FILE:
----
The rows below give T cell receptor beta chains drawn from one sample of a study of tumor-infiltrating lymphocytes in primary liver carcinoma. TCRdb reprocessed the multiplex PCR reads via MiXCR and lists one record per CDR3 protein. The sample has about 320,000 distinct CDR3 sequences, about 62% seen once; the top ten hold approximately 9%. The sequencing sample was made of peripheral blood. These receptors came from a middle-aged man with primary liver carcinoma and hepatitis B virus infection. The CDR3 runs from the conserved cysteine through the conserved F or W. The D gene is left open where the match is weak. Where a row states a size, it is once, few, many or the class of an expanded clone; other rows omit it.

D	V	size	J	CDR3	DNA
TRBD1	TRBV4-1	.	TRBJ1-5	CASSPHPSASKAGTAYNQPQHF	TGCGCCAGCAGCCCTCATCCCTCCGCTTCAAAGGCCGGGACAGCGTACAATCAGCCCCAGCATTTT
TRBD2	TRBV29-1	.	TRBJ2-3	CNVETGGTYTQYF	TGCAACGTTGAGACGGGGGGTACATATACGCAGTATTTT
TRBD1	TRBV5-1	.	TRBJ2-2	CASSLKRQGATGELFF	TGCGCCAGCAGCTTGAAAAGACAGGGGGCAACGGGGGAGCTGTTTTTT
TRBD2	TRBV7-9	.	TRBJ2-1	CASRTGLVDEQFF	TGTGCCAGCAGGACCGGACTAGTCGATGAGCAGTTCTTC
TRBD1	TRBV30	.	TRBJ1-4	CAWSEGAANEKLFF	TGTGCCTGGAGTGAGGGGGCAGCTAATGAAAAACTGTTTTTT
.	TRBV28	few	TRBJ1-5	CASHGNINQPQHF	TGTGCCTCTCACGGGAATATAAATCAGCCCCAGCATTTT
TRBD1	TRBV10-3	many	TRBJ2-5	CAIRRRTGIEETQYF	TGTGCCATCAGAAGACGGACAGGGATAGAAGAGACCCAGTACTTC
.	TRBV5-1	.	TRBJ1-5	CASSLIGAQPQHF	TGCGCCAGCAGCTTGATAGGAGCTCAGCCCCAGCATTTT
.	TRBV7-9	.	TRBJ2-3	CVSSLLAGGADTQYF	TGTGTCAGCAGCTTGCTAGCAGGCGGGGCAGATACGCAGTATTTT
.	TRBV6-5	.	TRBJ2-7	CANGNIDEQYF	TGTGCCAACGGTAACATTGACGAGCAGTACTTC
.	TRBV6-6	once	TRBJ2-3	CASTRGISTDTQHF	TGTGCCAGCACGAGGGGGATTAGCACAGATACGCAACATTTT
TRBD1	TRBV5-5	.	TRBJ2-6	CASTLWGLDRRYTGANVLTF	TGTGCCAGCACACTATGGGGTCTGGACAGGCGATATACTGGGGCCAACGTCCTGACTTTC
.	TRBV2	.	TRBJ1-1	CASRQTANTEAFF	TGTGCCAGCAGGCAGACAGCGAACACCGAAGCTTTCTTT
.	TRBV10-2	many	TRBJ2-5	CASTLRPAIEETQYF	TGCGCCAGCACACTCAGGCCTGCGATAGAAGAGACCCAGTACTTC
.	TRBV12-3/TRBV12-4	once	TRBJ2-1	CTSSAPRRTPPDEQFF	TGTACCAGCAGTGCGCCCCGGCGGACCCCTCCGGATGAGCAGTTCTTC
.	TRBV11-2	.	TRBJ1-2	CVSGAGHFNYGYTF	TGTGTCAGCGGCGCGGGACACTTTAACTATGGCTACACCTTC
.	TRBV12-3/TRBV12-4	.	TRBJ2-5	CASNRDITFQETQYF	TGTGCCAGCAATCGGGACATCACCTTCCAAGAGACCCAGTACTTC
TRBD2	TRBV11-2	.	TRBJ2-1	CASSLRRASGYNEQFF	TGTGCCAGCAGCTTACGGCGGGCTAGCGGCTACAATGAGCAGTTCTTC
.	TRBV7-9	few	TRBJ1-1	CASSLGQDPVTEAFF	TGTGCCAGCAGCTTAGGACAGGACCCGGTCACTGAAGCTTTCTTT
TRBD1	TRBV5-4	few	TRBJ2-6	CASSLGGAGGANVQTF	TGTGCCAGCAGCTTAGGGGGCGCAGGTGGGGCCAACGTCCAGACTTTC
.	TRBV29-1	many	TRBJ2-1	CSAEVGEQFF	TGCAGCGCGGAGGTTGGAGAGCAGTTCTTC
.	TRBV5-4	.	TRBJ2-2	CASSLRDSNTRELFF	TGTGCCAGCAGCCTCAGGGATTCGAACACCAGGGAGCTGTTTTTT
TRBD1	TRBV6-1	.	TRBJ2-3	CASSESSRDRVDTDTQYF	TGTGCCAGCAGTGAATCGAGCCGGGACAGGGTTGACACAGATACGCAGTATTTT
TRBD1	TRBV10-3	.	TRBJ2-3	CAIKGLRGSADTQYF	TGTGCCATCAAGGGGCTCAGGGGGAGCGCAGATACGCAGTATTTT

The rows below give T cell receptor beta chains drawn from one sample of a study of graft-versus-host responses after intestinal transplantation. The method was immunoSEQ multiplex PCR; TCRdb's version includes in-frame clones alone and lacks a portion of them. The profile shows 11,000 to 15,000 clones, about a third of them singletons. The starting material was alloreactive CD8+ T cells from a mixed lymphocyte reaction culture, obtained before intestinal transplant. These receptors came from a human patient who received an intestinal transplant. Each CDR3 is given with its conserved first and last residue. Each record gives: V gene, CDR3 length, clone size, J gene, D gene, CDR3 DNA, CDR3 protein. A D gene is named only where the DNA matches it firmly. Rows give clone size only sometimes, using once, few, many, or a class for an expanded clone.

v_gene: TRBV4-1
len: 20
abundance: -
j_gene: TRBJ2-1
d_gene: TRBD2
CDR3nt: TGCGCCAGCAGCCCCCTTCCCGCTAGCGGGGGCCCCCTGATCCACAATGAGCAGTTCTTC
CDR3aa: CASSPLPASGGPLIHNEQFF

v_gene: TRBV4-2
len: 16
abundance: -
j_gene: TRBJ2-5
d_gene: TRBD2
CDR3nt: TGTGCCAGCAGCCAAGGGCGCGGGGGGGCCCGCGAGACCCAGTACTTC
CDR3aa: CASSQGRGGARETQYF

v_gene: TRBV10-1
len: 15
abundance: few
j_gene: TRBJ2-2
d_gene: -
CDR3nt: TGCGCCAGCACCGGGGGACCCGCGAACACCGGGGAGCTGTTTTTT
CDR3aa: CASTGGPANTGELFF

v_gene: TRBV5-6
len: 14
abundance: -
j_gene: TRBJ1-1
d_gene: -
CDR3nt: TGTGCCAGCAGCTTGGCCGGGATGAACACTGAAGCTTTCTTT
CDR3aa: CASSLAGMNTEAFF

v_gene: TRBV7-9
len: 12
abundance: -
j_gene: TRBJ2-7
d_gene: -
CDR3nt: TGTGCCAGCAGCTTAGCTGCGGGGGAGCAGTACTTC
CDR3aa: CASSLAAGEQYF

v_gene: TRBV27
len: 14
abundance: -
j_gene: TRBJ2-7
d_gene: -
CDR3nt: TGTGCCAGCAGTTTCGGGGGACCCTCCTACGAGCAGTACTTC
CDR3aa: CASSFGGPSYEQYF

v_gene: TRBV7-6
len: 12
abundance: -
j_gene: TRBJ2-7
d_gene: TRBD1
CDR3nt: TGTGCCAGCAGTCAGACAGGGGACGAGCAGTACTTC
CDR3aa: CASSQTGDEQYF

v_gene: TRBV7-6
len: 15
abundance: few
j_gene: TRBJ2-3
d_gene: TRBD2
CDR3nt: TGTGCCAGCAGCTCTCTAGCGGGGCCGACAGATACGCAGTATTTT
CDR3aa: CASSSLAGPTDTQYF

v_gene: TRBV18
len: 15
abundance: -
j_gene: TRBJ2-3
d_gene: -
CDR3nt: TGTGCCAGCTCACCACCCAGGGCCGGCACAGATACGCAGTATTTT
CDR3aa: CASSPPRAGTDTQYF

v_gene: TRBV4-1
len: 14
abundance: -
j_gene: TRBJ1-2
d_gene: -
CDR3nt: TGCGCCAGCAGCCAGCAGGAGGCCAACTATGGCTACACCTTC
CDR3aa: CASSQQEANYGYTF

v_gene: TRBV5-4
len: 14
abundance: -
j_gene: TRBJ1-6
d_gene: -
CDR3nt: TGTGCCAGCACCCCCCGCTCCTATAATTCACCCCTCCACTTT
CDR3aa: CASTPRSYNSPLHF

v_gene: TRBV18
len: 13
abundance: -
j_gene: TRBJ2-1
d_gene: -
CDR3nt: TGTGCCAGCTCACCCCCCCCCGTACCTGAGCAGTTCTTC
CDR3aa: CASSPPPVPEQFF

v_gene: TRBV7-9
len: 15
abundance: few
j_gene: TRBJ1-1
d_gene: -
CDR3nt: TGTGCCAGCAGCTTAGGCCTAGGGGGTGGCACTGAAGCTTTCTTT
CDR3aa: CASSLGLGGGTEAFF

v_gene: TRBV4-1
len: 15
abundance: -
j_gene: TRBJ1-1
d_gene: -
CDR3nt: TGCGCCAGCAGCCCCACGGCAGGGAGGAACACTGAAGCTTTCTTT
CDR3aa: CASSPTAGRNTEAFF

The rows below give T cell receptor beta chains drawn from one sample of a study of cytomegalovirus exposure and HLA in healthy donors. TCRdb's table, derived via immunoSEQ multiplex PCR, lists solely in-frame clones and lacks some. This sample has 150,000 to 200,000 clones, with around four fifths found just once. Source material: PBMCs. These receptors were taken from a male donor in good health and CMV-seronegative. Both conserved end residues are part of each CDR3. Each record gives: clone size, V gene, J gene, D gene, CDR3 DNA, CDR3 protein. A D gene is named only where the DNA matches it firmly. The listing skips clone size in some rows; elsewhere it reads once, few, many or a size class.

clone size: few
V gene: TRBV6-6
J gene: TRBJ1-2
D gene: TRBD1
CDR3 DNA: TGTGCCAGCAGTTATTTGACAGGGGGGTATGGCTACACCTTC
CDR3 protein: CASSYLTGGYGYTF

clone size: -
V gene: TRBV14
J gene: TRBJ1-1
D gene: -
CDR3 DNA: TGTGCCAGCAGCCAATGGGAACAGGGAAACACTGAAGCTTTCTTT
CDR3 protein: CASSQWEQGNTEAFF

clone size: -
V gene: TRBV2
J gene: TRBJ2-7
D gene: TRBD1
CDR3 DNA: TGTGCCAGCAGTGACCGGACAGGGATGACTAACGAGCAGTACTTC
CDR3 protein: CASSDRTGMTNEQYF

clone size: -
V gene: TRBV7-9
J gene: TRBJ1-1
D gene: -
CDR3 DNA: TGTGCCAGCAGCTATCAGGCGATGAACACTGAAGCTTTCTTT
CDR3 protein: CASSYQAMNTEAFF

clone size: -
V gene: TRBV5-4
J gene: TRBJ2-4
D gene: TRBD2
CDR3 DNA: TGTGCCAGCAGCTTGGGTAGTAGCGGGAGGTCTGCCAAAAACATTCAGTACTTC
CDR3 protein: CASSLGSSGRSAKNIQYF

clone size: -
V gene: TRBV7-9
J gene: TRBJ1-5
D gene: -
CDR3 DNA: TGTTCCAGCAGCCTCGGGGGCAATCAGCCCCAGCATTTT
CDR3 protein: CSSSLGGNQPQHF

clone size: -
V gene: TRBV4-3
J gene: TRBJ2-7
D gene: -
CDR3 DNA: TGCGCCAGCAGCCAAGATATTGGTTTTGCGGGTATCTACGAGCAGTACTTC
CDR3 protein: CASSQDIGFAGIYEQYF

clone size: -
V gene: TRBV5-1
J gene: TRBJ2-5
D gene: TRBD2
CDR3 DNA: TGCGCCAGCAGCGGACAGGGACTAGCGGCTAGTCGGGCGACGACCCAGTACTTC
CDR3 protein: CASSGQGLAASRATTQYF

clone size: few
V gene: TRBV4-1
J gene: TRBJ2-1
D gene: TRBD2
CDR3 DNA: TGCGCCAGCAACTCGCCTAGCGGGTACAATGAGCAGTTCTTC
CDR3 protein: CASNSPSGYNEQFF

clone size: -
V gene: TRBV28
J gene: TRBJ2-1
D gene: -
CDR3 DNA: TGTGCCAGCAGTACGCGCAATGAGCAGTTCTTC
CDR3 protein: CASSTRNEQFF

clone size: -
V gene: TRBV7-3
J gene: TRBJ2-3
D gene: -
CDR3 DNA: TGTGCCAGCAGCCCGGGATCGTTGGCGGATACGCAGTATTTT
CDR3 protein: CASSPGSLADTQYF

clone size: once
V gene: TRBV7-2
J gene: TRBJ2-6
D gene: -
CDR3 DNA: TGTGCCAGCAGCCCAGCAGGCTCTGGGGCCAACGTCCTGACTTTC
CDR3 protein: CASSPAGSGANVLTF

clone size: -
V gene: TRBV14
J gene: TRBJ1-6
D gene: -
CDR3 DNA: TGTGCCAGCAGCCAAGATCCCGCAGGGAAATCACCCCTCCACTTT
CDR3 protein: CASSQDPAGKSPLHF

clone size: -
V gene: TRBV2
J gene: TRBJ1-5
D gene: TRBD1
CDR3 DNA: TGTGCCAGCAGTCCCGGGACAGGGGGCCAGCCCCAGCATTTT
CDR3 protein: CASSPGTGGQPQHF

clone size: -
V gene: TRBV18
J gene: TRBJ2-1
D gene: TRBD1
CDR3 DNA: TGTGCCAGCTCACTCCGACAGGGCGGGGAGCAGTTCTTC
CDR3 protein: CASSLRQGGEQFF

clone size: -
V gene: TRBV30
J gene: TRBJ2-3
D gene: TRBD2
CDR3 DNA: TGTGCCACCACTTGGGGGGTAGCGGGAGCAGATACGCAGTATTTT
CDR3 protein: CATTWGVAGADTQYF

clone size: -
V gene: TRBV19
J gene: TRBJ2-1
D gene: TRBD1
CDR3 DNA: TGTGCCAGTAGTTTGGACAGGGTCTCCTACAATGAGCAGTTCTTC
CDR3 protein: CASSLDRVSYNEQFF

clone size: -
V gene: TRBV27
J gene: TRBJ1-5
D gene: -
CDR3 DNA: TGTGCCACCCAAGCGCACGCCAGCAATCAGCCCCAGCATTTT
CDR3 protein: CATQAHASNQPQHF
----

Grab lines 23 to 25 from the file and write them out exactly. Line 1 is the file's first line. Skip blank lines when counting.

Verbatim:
.	TRBV29-1	many	TRBJ2-1	CSAEVGEQFF	TGCAGCGCGGAGGTTGGAGAGCAGTTCTTC
.	TRBV5-4	.	TRBJ2-2	CASSLRDSNTRELFF	TGTGCCAGCAGCCTCAGGGATTCGAACACCAGGGAGCTGTTTTTT
TRBD1	TRBV6-1	.	TRBJ2-3	CASSESSRDRVDTDTQYF	TGTGCCAGCAGTGAATCGAGCCGGGACAGGGTTGACACAGATACGCAGTATTTT